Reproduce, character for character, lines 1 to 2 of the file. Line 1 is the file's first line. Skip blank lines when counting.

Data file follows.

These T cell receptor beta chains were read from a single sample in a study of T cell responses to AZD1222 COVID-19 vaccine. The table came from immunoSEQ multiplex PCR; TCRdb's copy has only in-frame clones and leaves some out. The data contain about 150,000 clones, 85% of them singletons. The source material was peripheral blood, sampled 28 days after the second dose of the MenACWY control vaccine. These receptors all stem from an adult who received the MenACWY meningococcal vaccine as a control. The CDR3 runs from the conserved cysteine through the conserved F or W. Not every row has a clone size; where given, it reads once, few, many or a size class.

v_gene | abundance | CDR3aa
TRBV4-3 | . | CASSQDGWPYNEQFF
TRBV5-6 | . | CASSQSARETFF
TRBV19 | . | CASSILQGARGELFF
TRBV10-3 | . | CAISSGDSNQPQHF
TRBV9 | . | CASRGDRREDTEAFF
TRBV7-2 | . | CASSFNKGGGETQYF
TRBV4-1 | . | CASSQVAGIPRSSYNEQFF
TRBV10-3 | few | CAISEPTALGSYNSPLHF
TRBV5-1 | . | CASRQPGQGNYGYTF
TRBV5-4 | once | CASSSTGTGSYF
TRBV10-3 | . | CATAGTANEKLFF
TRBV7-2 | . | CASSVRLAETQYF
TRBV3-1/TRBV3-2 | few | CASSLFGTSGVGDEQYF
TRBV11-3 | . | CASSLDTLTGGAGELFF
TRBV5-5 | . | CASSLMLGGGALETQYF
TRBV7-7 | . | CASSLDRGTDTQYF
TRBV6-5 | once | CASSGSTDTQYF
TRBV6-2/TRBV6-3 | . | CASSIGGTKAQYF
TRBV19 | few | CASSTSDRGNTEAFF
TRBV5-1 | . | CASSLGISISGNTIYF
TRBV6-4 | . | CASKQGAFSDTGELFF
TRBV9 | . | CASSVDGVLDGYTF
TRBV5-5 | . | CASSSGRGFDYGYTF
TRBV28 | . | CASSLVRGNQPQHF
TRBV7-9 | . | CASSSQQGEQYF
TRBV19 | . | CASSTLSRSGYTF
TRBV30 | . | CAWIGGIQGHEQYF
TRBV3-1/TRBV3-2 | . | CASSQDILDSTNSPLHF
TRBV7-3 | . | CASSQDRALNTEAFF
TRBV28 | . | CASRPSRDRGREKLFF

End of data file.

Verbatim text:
These T cell receptor beta chains were read from a single sample in a study of T cell responses to AZD1222 COVID-19 vaccine. The table came from immunoSEQ multiplex PCR; TCRdb's copy has only in-frame clones and leaves some out. The data contain about 150,000 clones, 85% of them singletons. The source material was peripheral blood, sampled 28 days after the second dose of the MenACWY control vaccine. These receptors all stem from an adult who received the MenACWY meningococcal vaccine as a control. The CDR3 runs from the conserved cysteine through the conserved F or W. Not every row has a clone size; where given, it reads once, few, many or a size class.

v_gene | abundance | CDR3aa